Graphic: Argentina’s untrustworthy macro budget forecasts

26th September 2019

By The Essential Staff

Graphic: Argentina’s untrustworthy macro budget forecasts

The budget presented last week by the government is unlikely to see a quick Congressional approval. Just like with the bill to re-negotiate bonds issued under Argentine law, the opposition suggested that it will wait until the election is over before entering into discussions.

Despite this, the Economy Ministry’s projections on growth, inflation and the peso-to-the-dollar exchange rate within the budget have caught the headlines. Recent history, however, shows these figures have always been overtly optimistic.

</p> <img class="wp-image-3975 aligncenter" src="" alt="Forecasted and actual inflation between 2013 and 2020 in Argentina" width="600" height="350" srcset=" 300w, 768w, 1024w, 600w" sizes="(max-width: 600px) 100vw, 600px" /> <p>As the graphic shows, the history of misses has been consistent across different administrations. In fact, what&#8217;s actually hard to find is a hit, or even an overtly-pessimistic projection. 2017 was the closest to a correct prediction, but even then all three outcomes weren&#8217;t as good as projected, in what ended up being the most successful year in Macri&#8217;s administration by far.</p> <p>Before that, the Kirchnerite insistence on intervening the INDEC statistics bureau to put out fake inflation figures meant every budget prediction was a bit farcical from the beginning (the projections were almost exactly on the mark by end of year when compared to INDEC&#8217;s cooked up numbers, but far from every other independent study).</p> <p>In the years since the 2018 debt crisis, <em>Cambiemos</em>&#8216; stubbornly optimistic discourse about the possibility of a bounce back meant misses of as much as 100% in some of the projections. (Although 2019 hasn&#8217;t ended, the final figures for the year used in the chart are based on the Central Bank&#8217;s REM reports, which are based on an average of a group of consultancy agencies&#8217; projections)</p> <p>Will the trend change in 2020? With the <a href="">black-market dollar</a> already near the projected 2020 average of 67 pesos as the time of this writing, and most analysts already fearing a big recession next year (as opposed to the 1% growth estimated), the smart money seems to be on &#8220;no&#8221;.</p> <p>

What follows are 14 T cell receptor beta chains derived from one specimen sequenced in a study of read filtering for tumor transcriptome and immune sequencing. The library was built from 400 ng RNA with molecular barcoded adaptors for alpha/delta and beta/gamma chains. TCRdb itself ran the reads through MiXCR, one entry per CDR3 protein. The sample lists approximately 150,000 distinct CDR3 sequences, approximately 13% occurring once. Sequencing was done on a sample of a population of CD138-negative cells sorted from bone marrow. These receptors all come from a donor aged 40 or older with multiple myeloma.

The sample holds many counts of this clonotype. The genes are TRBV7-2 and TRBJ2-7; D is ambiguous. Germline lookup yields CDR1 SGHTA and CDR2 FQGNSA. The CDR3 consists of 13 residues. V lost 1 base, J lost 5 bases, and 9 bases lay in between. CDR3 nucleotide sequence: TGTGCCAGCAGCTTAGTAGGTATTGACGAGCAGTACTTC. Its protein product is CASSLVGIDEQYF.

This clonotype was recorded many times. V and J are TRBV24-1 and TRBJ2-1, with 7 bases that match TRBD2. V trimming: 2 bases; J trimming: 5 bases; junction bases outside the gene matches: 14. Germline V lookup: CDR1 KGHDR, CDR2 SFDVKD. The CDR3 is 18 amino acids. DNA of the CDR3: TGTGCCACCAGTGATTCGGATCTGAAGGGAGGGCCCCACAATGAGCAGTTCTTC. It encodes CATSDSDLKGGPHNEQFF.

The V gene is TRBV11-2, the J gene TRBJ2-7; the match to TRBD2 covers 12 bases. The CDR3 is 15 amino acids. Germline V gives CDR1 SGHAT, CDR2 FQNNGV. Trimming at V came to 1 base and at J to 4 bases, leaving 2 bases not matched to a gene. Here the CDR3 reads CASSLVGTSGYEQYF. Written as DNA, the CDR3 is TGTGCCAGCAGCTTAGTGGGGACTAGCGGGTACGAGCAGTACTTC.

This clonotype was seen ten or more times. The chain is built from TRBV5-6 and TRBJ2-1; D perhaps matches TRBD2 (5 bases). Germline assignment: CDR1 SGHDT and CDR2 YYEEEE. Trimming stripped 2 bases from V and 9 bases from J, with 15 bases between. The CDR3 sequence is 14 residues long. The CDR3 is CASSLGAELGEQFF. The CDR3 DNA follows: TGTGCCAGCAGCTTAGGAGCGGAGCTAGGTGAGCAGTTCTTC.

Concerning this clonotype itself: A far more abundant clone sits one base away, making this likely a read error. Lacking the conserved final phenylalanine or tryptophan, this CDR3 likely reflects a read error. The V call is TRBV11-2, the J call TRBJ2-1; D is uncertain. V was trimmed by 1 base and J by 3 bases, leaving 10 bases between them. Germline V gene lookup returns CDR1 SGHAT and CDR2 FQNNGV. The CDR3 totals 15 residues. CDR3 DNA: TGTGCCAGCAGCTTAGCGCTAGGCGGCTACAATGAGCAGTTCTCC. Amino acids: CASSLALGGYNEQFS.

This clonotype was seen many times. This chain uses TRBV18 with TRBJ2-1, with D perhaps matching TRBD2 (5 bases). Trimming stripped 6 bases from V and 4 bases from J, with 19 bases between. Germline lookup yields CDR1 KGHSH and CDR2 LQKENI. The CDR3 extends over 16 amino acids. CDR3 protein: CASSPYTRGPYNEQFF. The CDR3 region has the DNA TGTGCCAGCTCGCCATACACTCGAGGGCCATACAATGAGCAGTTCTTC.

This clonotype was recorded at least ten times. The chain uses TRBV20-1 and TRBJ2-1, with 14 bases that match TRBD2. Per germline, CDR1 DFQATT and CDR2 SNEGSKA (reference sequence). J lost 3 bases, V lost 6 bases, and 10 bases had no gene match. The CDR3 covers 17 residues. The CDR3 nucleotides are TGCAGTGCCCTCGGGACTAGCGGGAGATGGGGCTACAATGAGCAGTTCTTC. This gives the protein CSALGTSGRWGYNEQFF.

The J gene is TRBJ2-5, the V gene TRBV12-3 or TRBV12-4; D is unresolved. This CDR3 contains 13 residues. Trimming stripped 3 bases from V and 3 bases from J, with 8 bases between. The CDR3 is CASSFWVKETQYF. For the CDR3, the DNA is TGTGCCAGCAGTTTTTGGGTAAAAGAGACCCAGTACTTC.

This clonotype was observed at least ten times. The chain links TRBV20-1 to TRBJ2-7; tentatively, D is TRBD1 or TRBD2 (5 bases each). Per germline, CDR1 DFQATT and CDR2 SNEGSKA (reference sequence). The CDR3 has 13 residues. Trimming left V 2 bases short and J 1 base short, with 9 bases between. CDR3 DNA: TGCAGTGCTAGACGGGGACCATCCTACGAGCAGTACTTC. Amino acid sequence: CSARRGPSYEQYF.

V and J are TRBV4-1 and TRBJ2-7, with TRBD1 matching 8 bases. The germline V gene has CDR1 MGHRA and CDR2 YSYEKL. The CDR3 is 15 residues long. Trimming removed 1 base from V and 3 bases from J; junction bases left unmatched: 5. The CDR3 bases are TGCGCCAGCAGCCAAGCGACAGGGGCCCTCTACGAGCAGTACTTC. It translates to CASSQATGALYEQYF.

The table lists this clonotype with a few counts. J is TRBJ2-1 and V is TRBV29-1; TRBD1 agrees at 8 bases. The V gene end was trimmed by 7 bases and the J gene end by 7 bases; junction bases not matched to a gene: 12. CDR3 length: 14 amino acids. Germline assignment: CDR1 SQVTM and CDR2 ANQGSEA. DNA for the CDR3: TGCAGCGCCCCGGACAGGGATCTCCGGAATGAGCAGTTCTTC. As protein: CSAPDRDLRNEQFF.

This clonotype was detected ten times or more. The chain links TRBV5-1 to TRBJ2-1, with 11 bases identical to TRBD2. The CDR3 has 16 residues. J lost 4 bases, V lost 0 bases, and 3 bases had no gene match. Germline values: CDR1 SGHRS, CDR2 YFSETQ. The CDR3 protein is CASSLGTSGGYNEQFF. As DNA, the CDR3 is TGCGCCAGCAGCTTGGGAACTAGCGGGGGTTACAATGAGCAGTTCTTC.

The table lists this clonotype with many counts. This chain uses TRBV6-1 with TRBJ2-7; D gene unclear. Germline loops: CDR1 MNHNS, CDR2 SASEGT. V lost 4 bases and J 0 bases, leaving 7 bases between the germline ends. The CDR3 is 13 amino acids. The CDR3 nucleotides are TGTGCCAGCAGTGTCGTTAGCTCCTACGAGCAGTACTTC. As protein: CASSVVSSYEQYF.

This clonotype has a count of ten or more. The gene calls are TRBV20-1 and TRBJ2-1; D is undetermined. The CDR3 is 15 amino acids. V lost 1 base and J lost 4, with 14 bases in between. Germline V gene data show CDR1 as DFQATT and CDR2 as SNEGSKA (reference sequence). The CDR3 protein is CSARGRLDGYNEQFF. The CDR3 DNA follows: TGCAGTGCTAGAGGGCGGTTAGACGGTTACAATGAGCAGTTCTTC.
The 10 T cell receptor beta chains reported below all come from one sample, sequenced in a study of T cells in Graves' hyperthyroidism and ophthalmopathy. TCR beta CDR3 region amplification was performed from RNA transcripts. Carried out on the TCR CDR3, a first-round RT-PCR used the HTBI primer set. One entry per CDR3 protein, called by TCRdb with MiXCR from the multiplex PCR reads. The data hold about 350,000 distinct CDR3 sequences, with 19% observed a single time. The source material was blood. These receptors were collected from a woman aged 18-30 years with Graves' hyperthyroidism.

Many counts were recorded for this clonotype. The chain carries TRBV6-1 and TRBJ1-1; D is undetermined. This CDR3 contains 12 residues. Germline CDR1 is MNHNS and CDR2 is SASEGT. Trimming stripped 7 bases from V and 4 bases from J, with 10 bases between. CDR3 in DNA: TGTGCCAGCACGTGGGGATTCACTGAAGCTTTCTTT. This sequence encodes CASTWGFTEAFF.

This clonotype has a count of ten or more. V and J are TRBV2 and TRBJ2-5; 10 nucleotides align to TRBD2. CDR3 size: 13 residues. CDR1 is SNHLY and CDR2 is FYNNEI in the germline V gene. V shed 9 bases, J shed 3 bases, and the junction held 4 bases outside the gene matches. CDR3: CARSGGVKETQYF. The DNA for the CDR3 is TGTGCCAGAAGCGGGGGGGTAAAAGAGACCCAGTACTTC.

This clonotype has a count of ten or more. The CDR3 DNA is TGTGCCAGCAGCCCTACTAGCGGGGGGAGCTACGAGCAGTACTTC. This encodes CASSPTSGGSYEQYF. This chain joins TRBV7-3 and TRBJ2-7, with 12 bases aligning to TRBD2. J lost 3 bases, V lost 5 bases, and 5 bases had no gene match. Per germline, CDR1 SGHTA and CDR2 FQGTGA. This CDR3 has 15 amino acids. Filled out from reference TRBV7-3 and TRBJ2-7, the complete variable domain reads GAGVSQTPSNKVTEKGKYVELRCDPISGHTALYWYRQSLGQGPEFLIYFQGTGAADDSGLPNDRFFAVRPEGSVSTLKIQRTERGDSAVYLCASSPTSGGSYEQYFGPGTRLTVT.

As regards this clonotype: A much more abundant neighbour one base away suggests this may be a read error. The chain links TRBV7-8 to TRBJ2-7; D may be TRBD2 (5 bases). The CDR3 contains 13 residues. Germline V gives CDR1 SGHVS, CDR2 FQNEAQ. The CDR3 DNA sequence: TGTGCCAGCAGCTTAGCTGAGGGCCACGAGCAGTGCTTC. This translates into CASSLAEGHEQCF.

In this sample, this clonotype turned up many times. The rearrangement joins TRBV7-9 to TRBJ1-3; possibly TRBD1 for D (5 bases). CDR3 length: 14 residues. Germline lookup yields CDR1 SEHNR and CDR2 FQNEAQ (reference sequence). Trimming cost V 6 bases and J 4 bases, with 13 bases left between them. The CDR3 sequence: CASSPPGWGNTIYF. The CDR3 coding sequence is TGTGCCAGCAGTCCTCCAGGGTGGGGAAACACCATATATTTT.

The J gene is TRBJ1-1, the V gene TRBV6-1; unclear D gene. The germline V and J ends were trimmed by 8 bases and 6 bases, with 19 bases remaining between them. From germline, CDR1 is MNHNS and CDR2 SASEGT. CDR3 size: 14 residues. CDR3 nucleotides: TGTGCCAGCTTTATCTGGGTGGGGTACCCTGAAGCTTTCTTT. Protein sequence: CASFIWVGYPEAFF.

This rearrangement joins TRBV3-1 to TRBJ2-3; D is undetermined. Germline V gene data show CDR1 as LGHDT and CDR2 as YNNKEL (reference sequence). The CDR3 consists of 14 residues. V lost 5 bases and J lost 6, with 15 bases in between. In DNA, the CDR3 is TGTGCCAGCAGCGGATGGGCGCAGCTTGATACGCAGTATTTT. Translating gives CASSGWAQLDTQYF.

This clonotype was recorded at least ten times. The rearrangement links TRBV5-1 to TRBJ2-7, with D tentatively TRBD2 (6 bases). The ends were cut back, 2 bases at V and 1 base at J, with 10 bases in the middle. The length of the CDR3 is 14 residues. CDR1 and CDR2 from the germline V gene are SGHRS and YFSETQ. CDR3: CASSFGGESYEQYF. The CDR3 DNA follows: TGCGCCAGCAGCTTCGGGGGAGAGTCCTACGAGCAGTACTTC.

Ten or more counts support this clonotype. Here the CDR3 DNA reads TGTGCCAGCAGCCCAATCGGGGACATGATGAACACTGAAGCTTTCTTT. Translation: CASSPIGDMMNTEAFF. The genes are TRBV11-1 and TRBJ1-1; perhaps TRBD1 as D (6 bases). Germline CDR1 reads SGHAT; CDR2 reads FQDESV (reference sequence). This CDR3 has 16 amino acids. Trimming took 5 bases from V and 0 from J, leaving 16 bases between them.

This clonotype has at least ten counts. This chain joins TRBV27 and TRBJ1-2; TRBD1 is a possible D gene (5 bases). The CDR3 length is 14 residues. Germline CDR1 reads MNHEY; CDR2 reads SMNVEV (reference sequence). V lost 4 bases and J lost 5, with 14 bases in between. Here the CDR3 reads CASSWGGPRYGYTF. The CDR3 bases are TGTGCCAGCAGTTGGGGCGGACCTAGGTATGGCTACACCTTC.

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The Essential Staff

The Essential is a premium subscription-based news platform that brings you high quality journalism and in-depth coverage in English about the changing face of Argentina’s politics and economy.